Three Often-Overlooked Repairs To Make Before Selling A House

The following is a contributed post.  For more on my contributed posts, please see this page.

Selling your home can be an emotional and stressful experience. Not only are you leaving somewhere you spent years making memories, but you’ll have to deal with countless potential buyers and more. Then there’s getting your house into sellable shape.

If you’ve lived in your home for a long time, chances are that you are no longer seeing it through impartial eyes. You might be overlooking small flaws that others may notice. It’s sometimes a good idea to get a home inspection so you can get unbiased input on the repairs your home might need. And then you can decide which of those repairs are within your budget and worth making.  

Below are three common repairs that are easily overlooked by homeowners but make an impression on potential buyers.

1. Floors

Damaged floors are quite the turn off for potential buyers. And it’s one of the first things they’ll notice, which is why you need to focus on it and fix any damage before putting your house up for sale. 

Scratched-up wood flooring could need to be polished while worn down carpeting may need to be replaced, and a concrete floor could need a facelift. While these repairs might be relatively expensive to address, they will make your home more appealing – which could lead to a higher selling price.

2. Ceilings

While you might not pay too much attention to your ceiling, potential buyers will. Damage to ceilings could be a symptom of a bigger problem.  So if potential buyers find stains, mold, or similar issues on ceilings, they may decide to move on to the next house. Or, if they do make an offer, it could be lower than you’d expect.

Avoid this by getting any needed ceiling repair done before you list your home. The cost of this will vary depending on what the specific problem is.

3. Grout

Grout is one of the most overlooked aspects of a property when you’re living in it. When you’re considering buying it, however, it gets a lot of attention. 

So, updating the grout could be one of the most important repairs you’ll need to do before selling your home. If your grout is stained, yellowing, or starting to crack, then consider having it updated.

That’s much easier to do than you’d expect, and you might even be able do it yourself with a few hours of work.

Figuring out which repairs you need to do before selling your home doesn’t need to complicated. 

And, once you make those repairs, you should find that you’ll sell your home much faster and for more money.

Posts on this website are for entertainment only and are not tutorials.

 

 

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Styling A Caterpillar Vase

Recently, a thoughtful relative gave me a cute little caterpillar vase.  I have always wanted one of these.

Caterpillar vase
Caterpillar vase

I was planning to host a small brunch for Mother’s Day, so the timing of this gift could not have been better.  I used it in my table decor, and I even stumbled upon a simple way to double its impact.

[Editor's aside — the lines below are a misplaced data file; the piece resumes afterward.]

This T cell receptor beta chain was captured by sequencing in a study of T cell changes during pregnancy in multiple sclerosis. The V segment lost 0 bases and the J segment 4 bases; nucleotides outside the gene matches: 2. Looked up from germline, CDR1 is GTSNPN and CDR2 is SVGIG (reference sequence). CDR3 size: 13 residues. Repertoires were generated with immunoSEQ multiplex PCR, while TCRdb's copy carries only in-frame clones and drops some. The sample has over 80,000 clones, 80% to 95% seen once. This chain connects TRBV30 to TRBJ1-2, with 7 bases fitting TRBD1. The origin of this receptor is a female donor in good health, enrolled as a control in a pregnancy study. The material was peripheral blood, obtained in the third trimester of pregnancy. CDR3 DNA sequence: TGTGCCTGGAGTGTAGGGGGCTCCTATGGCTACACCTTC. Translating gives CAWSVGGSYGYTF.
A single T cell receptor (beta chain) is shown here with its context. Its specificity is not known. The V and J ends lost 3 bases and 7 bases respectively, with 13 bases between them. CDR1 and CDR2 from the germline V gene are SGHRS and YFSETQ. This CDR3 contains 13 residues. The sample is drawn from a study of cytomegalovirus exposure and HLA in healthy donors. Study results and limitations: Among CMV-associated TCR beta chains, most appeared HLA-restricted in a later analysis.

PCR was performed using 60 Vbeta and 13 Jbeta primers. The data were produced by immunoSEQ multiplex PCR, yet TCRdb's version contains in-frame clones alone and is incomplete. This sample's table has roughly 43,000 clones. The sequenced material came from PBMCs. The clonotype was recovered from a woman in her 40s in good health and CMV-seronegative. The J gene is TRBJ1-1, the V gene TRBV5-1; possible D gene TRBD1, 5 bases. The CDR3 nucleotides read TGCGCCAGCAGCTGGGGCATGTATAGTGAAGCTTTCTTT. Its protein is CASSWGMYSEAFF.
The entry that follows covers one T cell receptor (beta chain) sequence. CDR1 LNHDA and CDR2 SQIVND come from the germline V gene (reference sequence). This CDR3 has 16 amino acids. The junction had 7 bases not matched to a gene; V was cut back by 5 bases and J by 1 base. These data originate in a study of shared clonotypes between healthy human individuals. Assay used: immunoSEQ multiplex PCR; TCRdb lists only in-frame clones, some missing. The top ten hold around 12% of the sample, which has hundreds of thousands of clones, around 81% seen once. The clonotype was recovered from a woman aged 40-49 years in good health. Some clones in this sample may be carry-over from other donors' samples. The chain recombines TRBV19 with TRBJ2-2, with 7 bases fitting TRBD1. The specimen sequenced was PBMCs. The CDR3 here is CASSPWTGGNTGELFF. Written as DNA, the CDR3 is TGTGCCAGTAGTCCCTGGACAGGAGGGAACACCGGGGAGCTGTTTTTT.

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The Vase

Measuring at only about 10 inches wide, the vase has six little connected chambers.  It is very similar to this vase.

 

Doubling Its Impact

I often use a vintage etched glass mirror as a hot plate on my dining table.  I hadn’t intended to use it in my brunch decor but, when I placed the caterpillar vase on it, something fun happened.

Six flower chambers became twelve.

I couldn’t wait to see how it would look filled with flowers.

The Flowers

I learned quickly that the flower stems really do need to be short to work right in this vase.  And the flower heads themselves need to be fairly lightweight.  Even bleeding hearts on short stems were too top-heavy to work.

I ended up using violets and pansies from the garden.  For the greens, I used the foliage from a bleeding heart plant.

 

The Look

This fun little look was very simple to put together.

Caterpillar vase

We have a small dining table, and I often wind up removing the centerpiece when I host a meal.  But, with the low profile of this centerpiece, we could pass food around without worrying about knocking it over.

Caterpillar vase

 

Vintage glass trivet

 

Brunch table setting

 

I have a chronic tablecloth addiction that I’ve been trying to keep in check.  But I couldn’t resist this cheerful lace-trimmed tablecloth, so it was another new addition to my Mother’s Day table decor.

Brunch table setting

The napkins are simply batik fat quarters that I double-hemmed.  Each napkin is different, and I love that they add an eclectic contrast to the formal china.

You may have noticed there are no coffee cups in this place setting.  That is because I made lattes before the brunch began.

 

The Menu

I am not a natural at cooking. For me, it takes some planning and advance prep for things to turn out right.  So I kept it simple.  We had:

  • Salmon quiche with leeks, yellow peppers, and spinach (my adaptation of this recipe, in which I substituted the bacon and onion for the cooked salmon, leeks, peppers, and spinach)
  • Maple sausage links
  • Mango salad
  • Assorted fruit and yogurt
  • Lemon berry mini tarts (a slight variation of these lemon blackberry mini tarts)
  • Orange juice and mimosas

 

The Mirror

I can’t remember where I got my vintage etched glass mirror trivet, but I’m learning that they are not easy to come by.  Right now I am finding only a few similar mirrors on Etsy, like this one and this one (although both are a bit larger than mine).